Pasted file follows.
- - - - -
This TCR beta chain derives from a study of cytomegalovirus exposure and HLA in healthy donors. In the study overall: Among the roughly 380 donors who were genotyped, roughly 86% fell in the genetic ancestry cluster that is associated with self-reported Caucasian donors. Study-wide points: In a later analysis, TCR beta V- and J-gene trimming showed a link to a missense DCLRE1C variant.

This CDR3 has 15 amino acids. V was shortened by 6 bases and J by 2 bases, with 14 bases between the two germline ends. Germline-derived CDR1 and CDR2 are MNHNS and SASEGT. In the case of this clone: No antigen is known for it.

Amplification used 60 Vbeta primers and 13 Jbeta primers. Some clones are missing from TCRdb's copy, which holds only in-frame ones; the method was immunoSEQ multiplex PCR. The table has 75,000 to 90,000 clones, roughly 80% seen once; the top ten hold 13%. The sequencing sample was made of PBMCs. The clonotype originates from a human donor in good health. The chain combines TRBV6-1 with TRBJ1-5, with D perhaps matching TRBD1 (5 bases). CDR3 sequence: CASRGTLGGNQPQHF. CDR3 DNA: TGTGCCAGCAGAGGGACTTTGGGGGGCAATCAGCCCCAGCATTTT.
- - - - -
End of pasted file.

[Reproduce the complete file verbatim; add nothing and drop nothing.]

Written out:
This TCR beta chain derives from a study of cytomegalovirus exposure and HLA in healthy donors. In the study overall: Among the roughly 380 donors who were genotyped, roughly 86% fell in the genetic ancestry cluster that is associated with self-reported Caucasian donors. Study-wide points: In a later analysis, TCR beta V- and J-gene trimming showed a link to a missense DCLRE1C variant.

This CDR3 has 15 amino acids. V was shortened by 6 bases and J by 2 bases, with 14 bases between the two germline ends. Germline-derived CDR1 and CDR2 are MNHNS and SASEGT. In the case of this clone: No antigen is known for it.

Amplification used 60 Vbeta primers and 13 Jbeta primers. Some clones are missing from TCRdb's copy, which holds only in-frame ones; the method was immunoSEQ multiplex PCR. The table has 75,000 to 90,000 clones, roughly 80% seen once; the top ten hold 13%. The sequencing sample was made of PBMCs. The clonotype originates from a human donor in good health. The chain combines TRBV6-1 with TRBJ1-5, with D perhaps matching TRBD1 (5 bases). CDR3 sequence: CASRGTLGGNQPQHF. CDR3 DNA: TGTGCCAGCAGAGGGACTTTGGGGGGCAATCAGCCCCAGCATTTT.